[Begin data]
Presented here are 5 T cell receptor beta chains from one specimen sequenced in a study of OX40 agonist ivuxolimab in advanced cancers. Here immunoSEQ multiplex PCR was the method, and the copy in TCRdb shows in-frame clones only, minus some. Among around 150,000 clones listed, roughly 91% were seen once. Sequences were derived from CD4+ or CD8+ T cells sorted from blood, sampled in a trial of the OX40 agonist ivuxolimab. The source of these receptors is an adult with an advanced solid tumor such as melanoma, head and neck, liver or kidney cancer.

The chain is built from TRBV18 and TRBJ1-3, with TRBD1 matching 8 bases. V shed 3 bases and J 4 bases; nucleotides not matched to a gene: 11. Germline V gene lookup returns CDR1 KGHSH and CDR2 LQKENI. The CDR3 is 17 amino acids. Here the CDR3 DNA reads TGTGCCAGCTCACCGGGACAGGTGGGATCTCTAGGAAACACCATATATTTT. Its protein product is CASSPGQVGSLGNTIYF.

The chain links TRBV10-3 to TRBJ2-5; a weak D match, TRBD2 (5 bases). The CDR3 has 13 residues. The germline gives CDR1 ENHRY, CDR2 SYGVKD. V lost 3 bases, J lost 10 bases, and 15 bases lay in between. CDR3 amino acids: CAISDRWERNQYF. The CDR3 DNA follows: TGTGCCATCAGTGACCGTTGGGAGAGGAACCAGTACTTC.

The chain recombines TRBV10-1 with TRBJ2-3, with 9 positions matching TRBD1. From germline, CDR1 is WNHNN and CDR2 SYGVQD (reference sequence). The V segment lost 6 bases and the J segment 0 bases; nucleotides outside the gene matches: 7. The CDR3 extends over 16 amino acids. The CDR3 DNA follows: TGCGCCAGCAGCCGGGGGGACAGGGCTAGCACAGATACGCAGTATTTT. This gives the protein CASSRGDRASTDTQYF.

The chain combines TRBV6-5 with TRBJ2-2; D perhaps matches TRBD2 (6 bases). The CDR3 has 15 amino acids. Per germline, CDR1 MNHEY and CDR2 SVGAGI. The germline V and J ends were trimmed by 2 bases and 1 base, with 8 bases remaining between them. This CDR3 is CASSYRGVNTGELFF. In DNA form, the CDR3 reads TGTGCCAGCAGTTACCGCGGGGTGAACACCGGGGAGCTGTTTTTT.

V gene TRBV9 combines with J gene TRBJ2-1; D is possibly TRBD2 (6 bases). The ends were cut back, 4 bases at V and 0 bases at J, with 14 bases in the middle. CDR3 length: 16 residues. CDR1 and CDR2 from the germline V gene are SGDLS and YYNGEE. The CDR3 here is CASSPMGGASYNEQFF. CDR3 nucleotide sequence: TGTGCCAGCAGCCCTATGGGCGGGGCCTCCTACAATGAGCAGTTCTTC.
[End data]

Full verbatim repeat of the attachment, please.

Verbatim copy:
Presented here are 5 T cell receptor beta chains from one specimen sequenced in a study of OX40 agonist ivuxolimab in advanced cancers. Here immunoSEQ multiplex PCR was the method, and the copy in TCRdb shows in-frame clones only, minus some. Among around 150,000 clones listed, roughly 91% were seen once. Sequences were derived from CD4+ or CD8+ T cells sorted from blood, sampled in a trial of the OX40 agonist ivuxolimab. The source of these receptors is an adult with an advanced solid tumor such as melanoma, head and neck, liver or kidney cancer.

The chain is built from TRBV18 and TRBJ1-3, with TRBD1 matching 8 bases. V shed 3 bases and J 4 bases; nucleotides not matched to a gene: 11. Germline V gene lookup returns CDR1 KGHSH and CDR2 LQKENI. The CDR3 is 17 amino acids. Here the CDR3 DNA reads TGTGCCAGCTCACCGGGACAGGTGGGATCTCTAGGAAACACCATATATTTT. Its protein product is CASSPGQVGSLGNTIYF.

The chain links TRBV10-3 to TRBJ2-5; a weak D match, TRBD2 (5 bases). The CDR3 has 13 residues. The germline gives CDR1 ENHRY, CDR2 SYGVKD. V lost 3 bases, J lost 10 bases, and 15 bases lay in between. CDR3 amino acids: CAISDRWERNQYF. The CDR3 DNA follows: TGTGCCATCAGTGACCGTTGGGAGAGGAACCAGTACTTC.

The chain recombines TRBV10-1 with TRBJ2-3, with 9 positions matching TRBD1. From germline, CDR1 is WNHNN and CDR2 SYGVQD (reference sequence). The V segment lost 6 bases and the J segment 0 bases; nucleotides outside the gene matches: 7. The CDR3 extends over 16 amino acids. The CDR3 DNA follows: TGCGCCAGCAGCCGGGGGGACAGGGCTAGCACAGATACGCAGTATTTT. This gives the protein CASSRGDRASTDTQYF.

The chain combines TRBV6-5 with TRBJ2-2; D perhaps matches TRBD2 (6 bases). The CDR3 has 15 amino acids. Per germline, CDR1 MNHEY and CDR2 SVGAGI. The germline V and J ends were trimmed by 2 bases and 1 base, with 8 bases remaining between them. This CDR3 is CASSYRGVNTGELFF. In DNA form, the CDR3 reads TGTGCCAGCAGTTACCGCGGGGTGAACACCGGGGAGCTGTTTTTT.

V gene TRBV9 combines with J gene TRBJ2-1; D is possibly TRBD2 (6 bases). The ends were cut back, 4 bases at V and 0 bases at J, with 14 bases in the middle. CDR3 length: 16 residues. CDR1 and CDR2 from the germline V gene are SGDLS and YYNGEE. The CDR3 here is CASSPMGGASYNEQFF. CDR3 nucleotide sequence: TGTGCCAGCAGCCCTATGGGCGGGGCCTCCTACAATGAGCAGTTCTTC.